American society is at a breaking point. In our living rooms, schools and streets, disagreement rears its ugly head, dividing Americans into polarized factions. But it is not disagreement that has created such a deep and seemingly irreparable rift in society. It’s how we use it.
Throughout human history, ideological clashes have been the one constant. From Marx versus Smith to Jefferson versus Hamilton, disagreement has remained a fundamental part of our society.
We should be encouraged to question the consensus viewpoint, not told to accept things the way they are. Disagreement represents the right to free thought and individual liberty. It vaults us forward from anger to progress. It is essential.
Recently, however, things have changed for the worse. In the rapidly moving news cycle, many choose to hear only what they want to hear, speak only to whom they want to speak and interact only with who they want to interact. In the echo-chambers of social media, school campuses and partisan cities, views grow more extreme.
Many no longer argue with the goal of consensus in mind. They block out the opposition’s point and, when they are done, retreat to the comfort of their own political groups claiming to have “destroyed” or “wrecked” the other side.
No where is this more prevalent than on school campuses. It is appalling to me when I turn on the TV and see students protesting a speaker’s presence.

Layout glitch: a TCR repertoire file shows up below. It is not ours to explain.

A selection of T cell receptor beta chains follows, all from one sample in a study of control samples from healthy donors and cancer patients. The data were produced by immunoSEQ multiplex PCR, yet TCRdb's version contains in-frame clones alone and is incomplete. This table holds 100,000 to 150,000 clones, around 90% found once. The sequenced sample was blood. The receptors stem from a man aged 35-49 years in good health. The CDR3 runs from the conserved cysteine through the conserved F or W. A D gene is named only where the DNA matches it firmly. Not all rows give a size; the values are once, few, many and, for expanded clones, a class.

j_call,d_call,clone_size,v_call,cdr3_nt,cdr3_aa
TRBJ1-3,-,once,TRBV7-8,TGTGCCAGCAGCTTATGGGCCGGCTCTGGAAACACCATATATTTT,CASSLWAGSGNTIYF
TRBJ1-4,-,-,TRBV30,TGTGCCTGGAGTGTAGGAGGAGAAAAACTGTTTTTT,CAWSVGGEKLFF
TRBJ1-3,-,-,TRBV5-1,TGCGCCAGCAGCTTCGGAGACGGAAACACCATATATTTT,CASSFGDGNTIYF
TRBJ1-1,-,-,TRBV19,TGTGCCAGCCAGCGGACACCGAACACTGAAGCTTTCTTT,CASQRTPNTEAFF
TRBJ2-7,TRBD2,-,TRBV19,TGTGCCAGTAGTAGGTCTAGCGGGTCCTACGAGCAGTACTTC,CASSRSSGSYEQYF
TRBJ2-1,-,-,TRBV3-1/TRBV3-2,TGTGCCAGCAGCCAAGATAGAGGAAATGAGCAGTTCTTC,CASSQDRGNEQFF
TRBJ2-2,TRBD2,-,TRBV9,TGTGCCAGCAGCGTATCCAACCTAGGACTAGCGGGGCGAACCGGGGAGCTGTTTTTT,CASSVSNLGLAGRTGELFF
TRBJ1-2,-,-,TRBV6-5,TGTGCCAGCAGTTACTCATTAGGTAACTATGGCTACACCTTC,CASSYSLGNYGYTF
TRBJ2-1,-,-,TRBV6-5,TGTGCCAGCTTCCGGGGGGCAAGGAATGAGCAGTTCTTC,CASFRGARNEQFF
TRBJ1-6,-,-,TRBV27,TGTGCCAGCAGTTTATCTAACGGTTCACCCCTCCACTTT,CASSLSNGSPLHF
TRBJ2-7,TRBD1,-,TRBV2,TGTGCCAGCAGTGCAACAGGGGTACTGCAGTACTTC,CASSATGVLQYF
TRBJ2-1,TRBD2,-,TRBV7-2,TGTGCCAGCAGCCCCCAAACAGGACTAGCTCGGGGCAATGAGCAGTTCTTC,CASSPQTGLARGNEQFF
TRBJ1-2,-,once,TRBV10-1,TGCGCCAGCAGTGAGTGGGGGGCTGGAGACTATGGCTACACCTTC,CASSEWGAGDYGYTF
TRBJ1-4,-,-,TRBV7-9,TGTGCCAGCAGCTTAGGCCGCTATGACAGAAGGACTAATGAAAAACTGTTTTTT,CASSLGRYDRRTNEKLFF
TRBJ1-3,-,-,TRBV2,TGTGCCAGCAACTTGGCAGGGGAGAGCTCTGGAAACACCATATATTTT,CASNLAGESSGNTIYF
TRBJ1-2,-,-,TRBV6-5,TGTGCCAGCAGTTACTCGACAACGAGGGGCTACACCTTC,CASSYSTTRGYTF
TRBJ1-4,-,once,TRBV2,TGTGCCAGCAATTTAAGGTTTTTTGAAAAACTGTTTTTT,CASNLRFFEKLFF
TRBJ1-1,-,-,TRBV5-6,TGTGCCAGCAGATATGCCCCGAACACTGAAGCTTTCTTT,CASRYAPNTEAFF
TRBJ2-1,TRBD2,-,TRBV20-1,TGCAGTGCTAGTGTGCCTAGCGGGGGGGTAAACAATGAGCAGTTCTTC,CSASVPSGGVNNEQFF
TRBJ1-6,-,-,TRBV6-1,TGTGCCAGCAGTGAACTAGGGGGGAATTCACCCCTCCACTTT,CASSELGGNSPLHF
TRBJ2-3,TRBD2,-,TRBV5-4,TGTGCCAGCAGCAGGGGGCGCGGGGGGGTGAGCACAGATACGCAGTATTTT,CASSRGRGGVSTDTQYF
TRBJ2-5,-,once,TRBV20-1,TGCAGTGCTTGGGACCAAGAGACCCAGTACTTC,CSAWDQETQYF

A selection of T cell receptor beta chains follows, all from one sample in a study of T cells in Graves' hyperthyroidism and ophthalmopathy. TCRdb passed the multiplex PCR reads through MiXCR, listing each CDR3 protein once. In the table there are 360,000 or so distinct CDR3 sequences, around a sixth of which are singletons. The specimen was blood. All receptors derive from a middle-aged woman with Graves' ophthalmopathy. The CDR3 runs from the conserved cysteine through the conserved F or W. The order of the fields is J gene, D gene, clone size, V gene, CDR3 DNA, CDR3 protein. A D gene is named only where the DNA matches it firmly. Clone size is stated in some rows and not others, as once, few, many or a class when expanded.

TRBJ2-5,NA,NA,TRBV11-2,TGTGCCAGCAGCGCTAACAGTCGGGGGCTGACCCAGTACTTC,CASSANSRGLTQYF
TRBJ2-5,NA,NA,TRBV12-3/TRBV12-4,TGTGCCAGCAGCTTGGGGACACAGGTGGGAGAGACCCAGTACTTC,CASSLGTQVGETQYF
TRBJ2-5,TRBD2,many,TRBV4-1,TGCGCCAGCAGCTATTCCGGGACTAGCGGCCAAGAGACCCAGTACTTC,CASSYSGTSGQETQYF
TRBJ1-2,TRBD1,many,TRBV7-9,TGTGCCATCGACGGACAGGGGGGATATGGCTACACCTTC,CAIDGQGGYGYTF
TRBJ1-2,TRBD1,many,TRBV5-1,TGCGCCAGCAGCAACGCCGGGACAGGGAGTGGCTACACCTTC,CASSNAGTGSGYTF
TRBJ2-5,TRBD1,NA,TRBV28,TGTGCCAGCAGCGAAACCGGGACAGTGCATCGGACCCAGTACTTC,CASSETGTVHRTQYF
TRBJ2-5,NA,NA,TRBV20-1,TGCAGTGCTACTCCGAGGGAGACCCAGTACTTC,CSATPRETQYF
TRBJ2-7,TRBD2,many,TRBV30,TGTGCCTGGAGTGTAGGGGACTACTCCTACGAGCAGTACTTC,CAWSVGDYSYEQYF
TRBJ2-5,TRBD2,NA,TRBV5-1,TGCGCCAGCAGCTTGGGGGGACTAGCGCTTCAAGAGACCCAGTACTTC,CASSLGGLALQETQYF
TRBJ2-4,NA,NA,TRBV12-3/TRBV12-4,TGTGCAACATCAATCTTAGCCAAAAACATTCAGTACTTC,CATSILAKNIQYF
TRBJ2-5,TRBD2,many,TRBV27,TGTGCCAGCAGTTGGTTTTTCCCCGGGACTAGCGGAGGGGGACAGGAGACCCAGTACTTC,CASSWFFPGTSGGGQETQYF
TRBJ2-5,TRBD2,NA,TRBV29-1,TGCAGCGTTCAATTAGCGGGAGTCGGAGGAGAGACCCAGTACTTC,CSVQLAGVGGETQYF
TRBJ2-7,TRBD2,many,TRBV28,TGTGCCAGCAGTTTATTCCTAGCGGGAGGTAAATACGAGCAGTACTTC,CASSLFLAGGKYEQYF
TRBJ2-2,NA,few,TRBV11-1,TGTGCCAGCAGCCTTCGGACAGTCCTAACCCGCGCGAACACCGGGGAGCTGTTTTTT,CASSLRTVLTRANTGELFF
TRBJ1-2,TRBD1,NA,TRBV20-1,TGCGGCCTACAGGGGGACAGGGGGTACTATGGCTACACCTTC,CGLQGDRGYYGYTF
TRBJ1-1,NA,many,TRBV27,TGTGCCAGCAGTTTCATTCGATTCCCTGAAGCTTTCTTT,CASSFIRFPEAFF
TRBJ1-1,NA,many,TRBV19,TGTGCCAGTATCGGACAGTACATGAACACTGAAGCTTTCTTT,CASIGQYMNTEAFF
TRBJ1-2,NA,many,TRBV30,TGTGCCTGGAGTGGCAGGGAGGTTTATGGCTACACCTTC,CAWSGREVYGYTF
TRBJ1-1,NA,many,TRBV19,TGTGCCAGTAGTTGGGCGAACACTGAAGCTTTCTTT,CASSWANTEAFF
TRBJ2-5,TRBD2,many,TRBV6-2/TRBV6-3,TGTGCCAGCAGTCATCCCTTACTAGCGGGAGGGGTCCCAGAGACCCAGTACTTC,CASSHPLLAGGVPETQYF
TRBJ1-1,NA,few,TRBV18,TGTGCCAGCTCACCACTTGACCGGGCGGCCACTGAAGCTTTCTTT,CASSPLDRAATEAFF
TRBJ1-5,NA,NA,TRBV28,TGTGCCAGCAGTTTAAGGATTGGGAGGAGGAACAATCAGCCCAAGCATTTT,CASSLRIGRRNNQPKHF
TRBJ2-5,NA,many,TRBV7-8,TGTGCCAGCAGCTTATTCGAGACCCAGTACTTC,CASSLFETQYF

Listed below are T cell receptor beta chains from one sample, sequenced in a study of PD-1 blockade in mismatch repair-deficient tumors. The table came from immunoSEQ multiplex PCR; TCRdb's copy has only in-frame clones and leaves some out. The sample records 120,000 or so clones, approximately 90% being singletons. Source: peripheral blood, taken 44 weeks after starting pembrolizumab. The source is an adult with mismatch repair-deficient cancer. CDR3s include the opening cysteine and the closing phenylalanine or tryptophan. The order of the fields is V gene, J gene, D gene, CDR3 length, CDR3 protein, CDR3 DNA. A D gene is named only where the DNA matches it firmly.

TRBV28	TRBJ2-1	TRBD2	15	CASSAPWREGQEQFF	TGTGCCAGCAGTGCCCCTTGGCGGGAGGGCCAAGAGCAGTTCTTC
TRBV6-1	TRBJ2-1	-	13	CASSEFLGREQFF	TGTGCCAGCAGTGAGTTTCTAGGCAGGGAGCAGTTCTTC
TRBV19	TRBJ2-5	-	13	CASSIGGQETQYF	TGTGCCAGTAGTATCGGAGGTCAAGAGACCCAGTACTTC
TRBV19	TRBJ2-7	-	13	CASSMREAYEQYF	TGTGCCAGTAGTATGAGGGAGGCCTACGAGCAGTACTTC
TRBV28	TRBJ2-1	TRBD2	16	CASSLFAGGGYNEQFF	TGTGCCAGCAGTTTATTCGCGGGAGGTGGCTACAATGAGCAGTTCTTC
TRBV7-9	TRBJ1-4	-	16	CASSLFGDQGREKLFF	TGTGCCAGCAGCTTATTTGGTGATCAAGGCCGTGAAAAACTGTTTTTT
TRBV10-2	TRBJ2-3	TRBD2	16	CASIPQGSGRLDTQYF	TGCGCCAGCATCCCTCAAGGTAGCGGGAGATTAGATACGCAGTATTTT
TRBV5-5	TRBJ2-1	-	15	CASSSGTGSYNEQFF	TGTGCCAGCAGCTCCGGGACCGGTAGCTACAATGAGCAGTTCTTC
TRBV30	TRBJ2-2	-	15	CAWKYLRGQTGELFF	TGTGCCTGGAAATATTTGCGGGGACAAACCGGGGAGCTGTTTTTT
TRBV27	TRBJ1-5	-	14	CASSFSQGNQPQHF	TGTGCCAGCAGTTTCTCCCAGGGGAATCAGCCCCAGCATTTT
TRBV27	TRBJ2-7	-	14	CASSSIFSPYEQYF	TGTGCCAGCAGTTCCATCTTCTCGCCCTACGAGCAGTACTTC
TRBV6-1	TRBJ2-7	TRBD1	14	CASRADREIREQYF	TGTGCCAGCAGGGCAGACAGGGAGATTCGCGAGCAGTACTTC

How can one protest someone else’s right to express an opinion? I have always admired Voltaire’s principle, “I disapprove of what you say, but I will defend to the death your right to say it.” If someone disagrees with another, then they should productively argue their points with each other. But to say that someone else should not be allowed to express their opinion is not only morally reprehensible but also destructive.
Protests should be about arguments and beliefs and not about people.
If progress is not the goal of disagreement, then what is? It is time to reject this harmful culture and reevaluate why we disagree. Changes can happen at small levels. When arguing about a viewpoint at the dinner table with family or friends, argue emphatically. But when you are finished, sit back down and listen to the other side with as much attentiveness as you would want them to listen to yours. Treat their argument as your own, following along with the reasoning and trying to understand their point.
Midterms are over and come Jan. 3, there will be a plethora of new opinions, new controversies and even more partisanship than we see today. Instead of seeing it as another two years of stagnation and inaction, 2019 should be the year things change. This time we should look inward and identify what our goals as a society are. Let’s reflect on the true point of disagreement.
Let’s argue again.